5. Rev. Billy Kurtz on September 27, 2021 at 2:59 pm

    Thank you for stating what I’ve been trying to suggest to my leadership team. I moved to a new appointment in July to a community that has a vaccination rate even now below 40% in Tennessee, (USA). Convincing my Worship leadership (Mind you not the people who actually do the leadership of worship at the Chancel, but the people who run sound, AV, and streaming.) that the goal should be to make the online experience as engaging as possible has been more difficult than I imagined. They were actually starting the process of streaming in 2019 but only as a rarely used alternative. They are convinced that things will go back to “normal”. You have articulated very well what I want them to understand. This is very helpful. From the beginning I have used the phrase “New Normal” and maybe the “new normal” should be that nothing stays normal.

    • Carey Nieuwhof on September 28, 2021 at 4:45 pm

      Ah that’s a hard one Billy. I feel for you.

      I hint at it in the post, but maybe helping people see that nothing will quite be the same but it’s a great opportunity to reach more people might help. Also empathetic listening as I pointed out in response to Richard might help. Best wishes.

  6. Bobby on September 27, 2021 at 2:28 pm

    There was a time when if you wanted to have a mega church you were expected to have a bus ministry. Then one day, without any explanation, culture just simply changed and it came to a screeching halt. Then it was multi-sites and now it’s video venues. As you articulated in your book, Never Saw it Coming, culture simply changes without asking for permission. Once again, culture has changed and like the men of Issachar we should be aware of our times and, like missionaries, be aware of the language and slang they’re speaking for sharing the good news in a context they’ll see and hear. Great article and thanks for the reminders.

    • Carey Nieuwhof on September 28, 2021 at 4:46 pm

      Thanks for the encouraging words Bobby! So right on this!

  7. Rachel on September 27, 2021 at 9:47 am

    This is spot on and puts words to what my heart has been feeling for the past couple weeks. I’m learning to erase “get back” from my vocabulary; God is clearly calling us to keep moving forward and opporutnity awaits in that shift. Thank you for wisdom!

    • Carey Nieuwhof on September 27, 2021 at 9:55 am

      Glad it helped Rachel. The future is going to be brighter than we think.

  8. Barry Thompson on September 27, 2021 at 6:51 am

    Hey Carey.
    We have seen amazing growth since returning to in-person services. Lots of new people to faith attending and coming back then engaging in small groups and training. Our issue is that the growth has gone more quickly than our systems. As an example, our staffing levels are very low for the church we are quickly becoming. My wife and I are the ministers and we are employed 3 days a week each (2 weekdays and a Sunday). We are so thankful to God but don’t want the momentum to cease. Any suggestions for us?

    • Carey Nieuwhof on September 27, 2021 at 8:22 am

      That’s fantastic Barry. I think you’ve put your finger on it: systems are the key to sustaining growth. You can get away with it short term, but eventually your church will shrink back to the level at which you lead it, organize it and the systems you’ve created for it. Two fantastic books in this area are Les McKeown’s Predictable Success and Carl George & Warren Bird’s Breaking Church Growth Barriers. I have podcast interviews with both authors on those subjects. If you google my name and their names…you’ll find them.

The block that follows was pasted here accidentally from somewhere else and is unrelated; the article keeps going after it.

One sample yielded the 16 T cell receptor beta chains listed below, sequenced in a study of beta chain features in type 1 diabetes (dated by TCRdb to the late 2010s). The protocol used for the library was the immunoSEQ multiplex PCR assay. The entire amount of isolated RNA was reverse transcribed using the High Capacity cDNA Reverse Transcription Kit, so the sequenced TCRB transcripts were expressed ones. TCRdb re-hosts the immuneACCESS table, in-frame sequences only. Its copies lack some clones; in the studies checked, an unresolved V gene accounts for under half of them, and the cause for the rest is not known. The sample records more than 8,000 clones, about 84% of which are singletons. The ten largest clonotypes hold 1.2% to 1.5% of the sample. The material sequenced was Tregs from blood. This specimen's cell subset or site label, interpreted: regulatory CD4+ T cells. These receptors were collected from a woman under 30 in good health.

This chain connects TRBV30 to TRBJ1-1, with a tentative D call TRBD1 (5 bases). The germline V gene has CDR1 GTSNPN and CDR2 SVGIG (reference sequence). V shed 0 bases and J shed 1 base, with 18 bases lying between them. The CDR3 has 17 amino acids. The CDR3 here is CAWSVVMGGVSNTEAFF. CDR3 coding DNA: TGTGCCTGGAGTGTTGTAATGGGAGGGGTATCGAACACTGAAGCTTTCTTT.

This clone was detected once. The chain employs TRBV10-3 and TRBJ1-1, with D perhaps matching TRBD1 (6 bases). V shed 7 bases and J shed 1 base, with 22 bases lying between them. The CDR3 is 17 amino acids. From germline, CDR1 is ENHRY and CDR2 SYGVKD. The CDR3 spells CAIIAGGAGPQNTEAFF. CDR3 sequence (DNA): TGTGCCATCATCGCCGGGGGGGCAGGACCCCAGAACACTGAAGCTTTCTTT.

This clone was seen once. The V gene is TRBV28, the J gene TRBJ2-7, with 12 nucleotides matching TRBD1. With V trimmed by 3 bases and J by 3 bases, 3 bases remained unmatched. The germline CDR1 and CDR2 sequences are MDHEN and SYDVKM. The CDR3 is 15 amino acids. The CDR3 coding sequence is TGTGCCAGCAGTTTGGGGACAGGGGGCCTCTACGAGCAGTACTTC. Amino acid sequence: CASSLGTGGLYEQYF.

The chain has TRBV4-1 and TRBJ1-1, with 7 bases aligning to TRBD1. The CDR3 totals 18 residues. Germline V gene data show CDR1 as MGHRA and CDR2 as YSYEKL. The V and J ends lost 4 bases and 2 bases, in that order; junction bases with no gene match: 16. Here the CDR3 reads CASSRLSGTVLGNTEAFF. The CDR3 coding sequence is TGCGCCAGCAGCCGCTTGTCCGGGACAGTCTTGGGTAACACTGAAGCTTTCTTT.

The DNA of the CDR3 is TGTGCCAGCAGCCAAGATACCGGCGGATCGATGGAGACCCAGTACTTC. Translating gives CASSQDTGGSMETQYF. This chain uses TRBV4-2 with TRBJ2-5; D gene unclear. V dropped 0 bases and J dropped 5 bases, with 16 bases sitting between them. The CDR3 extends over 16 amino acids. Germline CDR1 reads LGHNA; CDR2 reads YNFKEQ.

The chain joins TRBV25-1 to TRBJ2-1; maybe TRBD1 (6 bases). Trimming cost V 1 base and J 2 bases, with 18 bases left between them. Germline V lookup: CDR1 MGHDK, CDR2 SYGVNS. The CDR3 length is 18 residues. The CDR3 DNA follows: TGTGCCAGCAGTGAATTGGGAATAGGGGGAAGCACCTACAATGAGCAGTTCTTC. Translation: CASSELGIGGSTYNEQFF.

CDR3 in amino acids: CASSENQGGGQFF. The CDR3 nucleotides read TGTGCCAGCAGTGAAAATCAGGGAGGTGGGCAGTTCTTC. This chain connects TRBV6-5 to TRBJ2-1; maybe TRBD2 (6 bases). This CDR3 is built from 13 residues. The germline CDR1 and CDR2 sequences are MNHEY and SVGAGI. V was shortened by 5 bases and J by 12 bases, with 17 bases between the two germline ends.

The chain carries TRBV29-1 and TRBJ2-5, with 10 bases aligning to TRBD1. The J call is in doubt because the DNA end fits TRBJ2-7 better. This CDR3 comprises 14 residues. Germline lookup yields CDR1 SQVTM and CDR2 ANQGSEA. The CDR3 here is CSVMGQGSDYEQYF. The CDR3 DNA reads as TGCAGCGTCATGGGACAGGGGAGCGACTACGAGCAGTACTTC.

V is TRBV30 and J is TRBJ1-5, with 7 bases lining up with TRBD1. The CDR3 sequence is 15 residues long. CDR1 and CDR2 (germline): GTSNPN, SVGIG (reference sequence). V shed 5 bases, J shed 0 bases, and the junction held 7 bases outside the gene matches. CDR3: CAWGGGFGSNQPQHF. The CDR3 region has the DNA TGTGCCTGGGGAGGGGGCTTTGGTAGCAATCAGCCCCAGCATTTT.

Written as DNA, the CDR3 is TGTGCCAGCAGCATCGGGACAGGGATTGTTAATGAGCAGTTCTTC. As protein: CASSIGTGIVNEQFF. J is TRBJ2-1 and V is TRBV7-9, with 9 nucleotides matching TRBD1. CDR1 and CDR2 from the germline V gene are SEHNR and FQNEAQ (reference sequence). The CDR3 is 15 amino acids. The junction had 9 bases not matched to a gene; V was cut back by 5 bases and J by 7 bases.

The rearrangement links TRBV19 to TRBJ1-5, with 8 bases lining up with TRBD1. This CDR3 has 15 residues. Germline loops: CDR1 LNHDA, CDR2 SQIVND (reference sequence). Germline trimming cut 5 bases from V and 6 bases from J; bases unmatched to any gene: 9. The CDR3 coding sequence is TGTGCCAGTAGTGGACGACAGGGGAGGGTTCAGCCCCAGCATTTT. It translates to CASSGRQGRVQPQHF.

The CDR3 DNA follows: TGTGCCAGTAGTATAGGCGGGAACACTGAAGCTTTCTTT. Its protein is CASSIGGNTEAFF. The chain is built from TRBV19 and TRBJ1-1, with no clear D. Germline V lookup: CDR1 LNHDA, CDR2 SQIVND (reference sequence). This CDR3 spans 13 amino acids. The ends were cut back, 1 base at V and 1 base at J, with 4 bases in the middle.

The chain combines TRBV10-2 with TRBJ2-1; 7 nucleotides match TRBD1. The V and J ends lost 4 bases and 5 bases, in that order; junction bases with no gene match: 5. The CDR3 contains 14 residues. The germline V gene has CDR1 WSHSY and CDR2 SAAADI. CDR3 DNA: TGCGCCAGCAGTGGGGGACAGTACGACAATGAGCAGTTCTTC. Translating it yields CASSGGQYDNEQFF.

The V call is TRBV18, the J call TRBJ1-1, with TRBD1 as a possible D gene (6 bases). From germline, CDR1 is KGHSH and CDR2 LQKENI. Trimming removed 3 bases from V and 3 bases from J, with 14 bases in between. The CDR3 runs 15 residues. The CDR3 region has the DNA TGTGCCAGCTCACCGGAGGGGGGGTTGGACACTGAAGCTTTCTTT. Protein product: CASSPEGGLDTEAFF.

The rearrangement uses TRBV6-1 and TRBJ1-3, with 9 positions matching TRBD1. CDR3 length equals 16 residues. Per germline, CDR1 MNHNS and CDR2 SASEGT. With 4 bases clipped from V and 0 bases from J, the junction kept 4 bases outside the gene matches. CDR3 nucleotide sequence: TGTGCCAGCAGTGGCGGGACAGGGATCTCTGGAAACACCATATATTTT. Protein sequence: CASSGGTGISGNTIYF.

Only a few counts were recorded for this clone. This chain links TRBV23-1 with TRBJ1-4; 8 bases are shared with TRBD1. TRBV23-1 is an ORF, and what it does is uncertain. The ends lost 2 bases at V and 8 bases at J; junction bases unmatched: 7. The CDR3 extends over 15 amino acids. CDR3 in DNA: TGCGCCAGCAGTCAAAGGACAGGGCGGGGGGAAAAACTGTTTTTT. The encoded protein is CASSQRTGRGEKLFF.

9. Tom D on September 26, 2021 at 10:36 pm

    Hi Carey,

    I am a church-goer , not leader but an IT professional and one very interested in retaining the young folks already in the church and not loosing them unnecessarily. I also live in South Australia , which apart from a couple of 5 or 7 day periods of lockdown since March last year has been almost completely open and covid-free until a few months ago we didn’t even need masks and even now that is more a precaution just in case someone from New South Wales or Victoria unwittingly brings in covid. However this is all soon ending as our internal borders are going to come down once we get to (I think) 80% double dosed. Intriguingly I look around and once this happens I see folks (including perhaps even mainly in the church) just assuming it will be “the same” but just with masks for a while, perhaps checking vaccination status for a while , but essentially back to normal-ISH. It will be interesting to see, but I am far more of your mindset that fundamental changes in behavior and even attitudes have taken place within the community and within church communities, whilst much of (church) leadership here has not yet been able to nor had to grapple with the extent of that. …I listened to Francis Collins talk to Ed Steltzer a but 2 weeks back … and there is a long way to go yet (probably years) before this is over or even under-control of some sort.

    • Carey Nieuwhof on September 27, 2021 at 4:54 am

      Hi Tom….thanks for your comments, and (sadly) as much as I love Australia, I agree with you. The prevailing thinking here was that we’d just resume where we left off and that hasn’t happened in almost any sector, especially church. A new day calls for new approaches…and I think the sooner we go there in our minds and hearts the brighter the future will be.

    • Mike Cline on September 27, 2021 at 12:46 pm

      Is that a new interview with Francis Collins or the one done in January 2021? Would love to listen to jt.